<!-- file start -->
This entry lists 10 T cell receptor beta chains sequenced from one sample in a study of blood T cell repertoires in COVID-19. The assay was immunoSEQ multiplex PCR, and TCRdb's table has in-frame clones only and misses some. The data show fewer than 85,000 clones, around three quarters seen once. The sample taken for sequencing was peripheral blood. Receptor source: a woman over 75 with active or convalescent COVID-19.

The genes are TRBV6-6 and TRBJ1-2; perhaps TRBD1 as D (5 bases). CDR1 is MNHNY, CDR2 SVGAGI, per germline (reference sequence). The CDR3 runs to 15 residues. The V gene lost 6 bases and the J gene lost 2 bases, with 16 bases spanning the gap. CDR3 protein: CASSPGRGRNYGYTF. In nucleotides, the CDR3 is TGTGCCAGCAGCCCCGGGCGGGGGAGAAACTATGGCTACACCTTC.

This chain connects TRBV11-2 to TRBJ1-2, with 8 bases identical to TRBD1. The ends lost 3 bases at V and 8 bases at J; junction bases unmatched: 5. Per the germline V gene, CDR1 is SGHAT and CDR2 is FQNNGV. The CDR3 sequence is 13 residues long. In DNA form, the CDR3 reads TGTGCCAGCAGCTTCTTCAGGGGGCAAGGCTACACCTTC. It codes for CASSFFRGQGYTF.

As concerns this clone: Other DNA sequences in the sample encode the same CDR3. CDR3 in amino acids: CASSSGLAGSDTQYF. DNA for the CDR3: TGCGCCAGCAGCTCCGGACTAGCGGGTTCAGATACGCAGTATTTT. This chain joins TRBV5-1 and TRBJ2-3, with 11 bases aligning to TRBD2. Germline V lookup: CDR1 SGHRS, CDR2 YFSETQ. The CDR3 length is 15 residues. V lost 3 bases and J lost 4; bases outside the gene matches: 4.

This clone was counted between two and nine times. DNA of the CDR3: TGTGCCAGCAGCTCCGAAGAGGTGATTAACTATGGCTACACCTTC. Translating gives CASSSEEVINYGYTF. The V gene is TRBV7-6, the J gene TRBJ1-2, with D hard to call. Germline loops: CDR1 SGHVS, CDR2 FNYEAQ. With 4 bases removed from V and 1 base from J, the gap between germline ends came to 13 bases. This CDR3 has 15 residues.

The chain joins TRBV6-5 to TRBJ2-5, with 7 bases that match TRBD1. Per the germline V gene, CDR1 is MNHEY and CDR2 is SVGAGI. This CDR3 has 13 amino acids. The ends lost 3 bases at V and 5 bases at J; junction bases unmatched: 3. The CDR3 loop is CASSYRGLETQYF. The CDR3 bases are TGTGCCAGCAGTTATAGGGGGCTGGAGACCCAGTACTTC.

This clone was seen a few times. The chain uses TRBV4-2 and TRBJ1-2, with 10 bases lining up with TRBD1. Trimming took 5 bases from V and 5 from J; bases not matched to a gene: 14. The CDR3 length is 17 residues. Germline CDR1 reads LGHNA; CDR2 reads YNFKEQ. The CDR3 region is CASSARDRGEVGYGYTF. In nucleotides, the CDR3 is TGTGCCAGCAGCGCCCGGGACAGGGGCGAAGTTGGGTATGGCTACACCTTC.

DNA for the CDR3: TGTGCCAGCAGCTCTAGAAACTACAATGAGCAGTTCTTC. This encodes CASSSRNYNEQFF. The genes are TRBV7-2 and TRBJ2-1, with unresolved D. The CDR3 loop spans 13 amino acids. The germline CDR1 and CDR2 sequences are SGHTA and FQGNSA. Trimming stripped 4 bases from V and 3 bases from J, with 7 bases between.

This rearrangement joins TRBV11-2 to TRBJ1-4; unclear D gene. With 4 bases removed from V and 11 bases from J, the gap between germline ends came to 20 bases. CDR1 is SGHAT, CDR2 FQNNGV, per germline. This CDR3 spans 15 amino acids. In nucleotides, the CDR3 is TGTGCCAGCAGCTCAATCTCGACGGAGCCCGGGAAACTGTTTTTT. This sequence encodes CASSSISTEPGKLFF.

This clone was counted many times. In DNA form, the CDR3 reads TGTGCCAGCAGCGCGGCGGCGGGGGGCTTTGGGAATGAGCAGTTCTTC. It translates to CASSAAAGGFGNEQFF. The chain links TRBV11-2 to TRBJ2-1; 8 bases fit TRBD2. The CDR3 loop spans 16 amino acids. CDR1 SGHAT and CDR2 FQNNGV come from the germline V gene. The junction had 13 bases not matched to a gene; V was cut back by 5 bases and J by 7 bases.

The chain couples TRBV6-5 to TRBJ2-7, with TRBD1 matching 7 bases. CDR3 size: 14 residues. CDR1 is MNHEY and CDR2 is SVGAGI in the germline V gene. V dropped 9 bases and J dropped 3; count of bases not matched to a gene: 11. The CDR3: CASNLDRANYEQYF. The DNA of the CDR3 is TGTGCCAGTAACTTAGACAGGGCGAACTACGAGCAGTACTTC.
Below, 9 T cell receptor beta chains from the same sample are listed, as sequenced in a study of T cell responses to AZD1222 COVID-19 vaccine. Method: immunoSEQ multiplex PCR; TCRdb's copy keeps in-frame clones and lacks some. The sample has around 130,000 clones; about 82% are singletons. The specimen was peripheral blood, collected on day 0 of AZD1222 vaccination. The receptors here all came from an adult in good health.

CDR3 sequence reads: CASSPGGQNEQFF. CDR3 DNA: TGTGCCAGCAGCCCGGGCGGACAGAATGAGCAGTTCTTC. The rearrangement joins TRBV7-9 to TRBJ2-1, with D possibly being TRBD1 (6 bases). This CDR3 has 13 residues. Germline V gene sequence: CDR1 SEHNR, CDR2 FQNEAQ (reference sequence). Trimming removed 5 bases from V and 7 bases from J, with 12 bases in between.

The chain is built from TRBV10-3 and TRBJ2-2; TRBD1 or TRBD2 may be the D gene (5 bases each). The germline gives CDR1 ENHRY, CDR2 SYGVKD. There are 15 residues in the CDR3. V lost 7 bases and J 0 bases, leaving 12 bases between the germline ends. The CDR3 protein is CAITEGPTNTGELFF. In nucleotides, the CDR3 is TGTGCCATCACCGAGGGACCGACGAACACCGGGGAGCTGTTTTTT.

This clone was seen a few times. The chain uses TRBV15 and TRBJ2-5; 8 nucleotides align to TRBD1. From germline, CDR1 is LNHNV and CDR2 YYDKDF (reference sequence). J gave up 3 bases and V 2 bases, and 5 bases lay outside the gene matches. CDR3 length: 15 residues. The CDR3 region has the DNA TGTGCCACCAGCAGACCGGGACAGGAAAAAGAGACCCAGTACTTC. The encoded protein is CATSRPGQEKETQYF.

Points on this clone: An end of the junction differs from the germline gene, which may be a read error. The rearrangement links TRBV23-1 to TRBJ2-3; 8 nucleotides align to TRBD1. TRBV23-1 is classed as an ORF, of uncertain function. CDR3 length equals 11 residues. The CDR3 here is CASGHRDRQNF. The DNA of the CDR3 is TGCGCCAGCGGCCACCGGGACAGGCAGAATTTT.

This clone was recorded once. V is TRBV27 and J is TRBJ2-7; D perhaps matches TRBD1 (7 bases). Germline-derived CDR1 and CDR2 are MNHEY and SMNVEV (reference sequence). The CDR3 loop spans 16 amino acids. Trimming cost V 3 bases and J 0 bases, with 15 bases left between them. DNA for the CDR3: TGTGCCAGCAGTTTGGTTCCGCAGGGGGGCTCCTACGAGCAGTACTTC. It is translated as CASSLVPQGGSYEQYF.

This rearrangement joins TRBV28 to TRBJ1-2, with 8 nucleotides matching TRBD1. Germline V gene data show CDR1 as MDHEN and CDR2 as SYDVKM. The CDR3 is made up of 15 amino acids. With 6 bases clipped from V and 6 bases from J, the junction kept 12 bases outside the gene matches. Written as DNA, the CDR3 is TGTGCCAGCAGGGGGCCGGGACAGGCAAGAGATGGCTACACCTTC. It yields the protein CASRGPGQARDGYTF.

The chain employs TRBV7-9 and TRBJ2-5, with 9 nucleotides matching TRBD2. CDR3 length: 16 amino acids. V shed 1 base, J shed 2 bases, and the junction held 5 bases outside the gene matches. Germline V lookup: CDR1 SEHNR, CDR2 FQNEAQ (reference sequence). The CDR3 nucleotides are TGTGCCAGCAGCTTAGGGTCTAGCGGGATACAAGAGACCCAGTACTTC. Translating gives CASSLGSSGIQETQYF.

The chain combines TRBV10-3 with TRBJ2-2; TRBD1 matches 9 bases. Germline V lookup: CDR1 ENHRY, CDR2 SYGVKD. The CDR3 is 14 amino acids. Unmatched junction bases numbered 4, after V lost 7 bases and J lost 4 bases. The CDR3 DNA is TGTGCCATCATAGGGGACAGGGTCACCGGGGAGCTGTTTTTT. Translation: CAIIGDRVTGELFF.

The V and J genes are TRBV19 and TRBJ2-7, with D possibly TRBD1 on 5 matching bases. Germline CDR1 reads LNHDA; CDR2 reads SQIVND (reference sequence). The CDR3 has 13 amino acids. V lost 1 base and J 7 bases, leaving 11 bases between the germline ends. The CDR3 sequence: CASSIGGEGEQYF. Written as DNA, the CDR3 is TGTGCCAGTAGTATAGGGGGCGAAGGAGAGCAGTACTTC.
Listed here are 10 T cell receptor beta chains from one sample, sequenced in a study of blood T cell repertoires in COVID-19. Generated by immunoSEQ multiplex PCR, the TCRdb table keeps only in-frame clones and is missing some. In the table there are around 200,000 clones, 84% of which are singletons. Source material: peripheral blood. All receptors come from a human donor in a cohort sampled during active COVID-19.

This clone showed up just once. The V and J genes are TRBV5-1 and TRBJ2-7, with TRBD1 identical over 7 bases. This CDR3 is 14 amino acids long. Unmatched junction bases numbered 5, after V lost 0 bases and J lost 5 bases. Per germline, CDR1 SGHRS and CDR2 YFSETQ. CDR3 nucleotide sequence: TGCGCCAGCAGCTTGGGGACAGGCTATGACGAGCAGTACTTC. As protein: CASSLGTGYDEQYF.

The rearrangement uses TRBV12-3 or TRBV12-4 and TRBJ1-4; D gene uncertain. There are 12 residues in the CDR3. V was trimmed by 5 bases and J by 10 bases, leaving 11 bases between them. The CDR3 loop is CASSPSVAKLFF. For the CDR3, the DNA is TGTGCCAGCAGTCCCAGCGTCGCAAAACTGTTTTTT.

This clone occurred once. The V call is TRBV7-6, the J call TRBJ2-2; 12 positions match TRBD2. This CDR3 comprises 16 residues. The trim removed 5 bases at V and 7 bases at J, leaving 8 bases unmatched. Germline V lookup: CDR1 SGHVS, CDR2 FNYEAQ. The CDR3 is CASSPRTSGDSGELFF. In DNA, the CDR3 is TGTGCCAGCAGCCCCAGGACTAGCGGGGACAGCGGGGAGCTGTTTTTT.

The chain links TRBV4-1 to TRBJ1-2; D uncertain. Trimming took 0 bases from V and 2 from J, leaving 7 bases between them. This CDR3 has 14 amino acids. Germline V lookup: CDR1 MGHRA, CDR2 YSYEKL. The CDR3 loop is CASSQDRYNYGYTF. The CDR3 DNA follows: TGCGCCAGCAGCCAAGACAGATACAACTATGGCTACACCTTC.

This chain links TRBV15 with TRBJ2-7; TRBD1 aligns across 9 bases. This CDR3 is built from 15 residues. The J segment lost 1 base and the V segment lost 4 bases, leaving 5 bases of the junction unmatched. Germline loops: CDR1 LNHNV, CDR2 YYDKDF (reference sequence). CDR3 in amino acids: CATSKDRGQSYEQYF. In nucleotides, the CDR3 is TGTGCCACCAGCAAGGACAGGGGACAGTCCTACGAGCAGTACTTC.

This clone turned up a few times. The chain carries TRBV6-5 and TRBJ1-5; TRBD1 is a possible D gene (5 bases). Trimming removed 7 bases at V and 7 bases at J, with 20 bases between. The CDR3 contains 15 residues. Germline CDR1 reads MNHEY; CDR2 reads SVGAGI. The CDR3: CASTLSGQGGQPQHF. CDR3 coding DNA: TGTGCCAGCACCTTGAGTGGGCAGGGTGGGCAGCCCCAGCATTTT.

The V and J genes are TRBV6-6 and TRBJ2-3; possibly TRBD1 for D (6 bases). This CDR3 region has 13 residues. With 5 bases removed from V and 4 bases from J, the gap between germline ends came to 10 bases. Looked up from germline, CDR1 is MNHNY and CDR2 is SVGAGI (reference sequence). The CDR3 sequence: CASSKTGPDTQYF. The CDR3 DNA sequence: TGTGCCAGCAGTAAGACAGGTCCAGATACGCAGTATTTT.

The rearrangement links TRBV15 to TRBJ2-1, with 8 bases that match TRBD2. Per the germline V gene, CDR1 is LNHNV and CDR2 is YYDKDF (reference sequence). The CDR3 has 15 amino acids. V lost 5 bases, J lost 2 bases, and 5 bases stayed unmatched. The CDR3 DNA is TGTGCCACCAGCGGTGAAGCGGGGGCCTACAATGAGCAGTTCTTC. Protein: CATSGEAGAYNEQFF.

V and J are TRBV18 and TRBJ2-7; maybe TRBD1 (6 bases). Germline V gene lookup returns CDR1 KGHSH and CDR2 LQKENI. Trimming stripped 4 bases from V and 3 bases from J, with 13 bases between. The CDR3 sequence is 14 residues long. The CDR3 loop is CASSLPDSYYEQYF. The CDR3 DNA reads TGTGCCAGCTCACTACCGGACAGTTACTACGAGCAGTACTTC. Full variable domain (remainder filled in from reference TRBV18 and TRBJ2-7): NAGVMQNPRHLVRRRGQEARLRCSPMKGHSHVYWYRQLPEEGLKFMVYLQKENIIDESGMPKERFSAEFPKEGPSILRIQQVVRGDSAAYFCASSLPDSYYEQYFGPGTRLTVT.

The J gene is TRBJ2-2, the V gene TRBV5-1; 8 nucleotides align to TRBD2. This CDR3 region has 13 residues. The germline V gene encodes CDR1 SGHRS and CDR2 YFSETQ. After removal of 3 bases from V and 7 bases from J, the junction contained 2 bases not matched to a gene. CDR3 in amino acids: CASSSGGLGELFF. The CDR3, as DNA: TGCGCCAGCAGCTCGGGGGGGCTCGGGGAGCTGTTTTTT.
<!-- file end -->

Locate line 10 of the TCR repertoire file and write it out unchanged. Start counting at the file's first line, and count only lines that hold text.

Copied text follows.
This clone was counted many times. In DNA form, the CDR3 reads TGTGCCAGCAGCGCGGCGGCGGGGGGCTTTGGGAATGAGCAGTTCTTC. It translates to CASSAAAGGFGNEQFF. The chain links TRBV11-2 to TRBJ2-1; 8 bases fit TRBD2. The CDR3 loop spans 16 amino acids. CDR1 SGHAT and CDR2 FQNNGV come from the germline V gene. The junction had 13 bases not matched to a gene; V was cut back by 5 bases and J by 7 bases.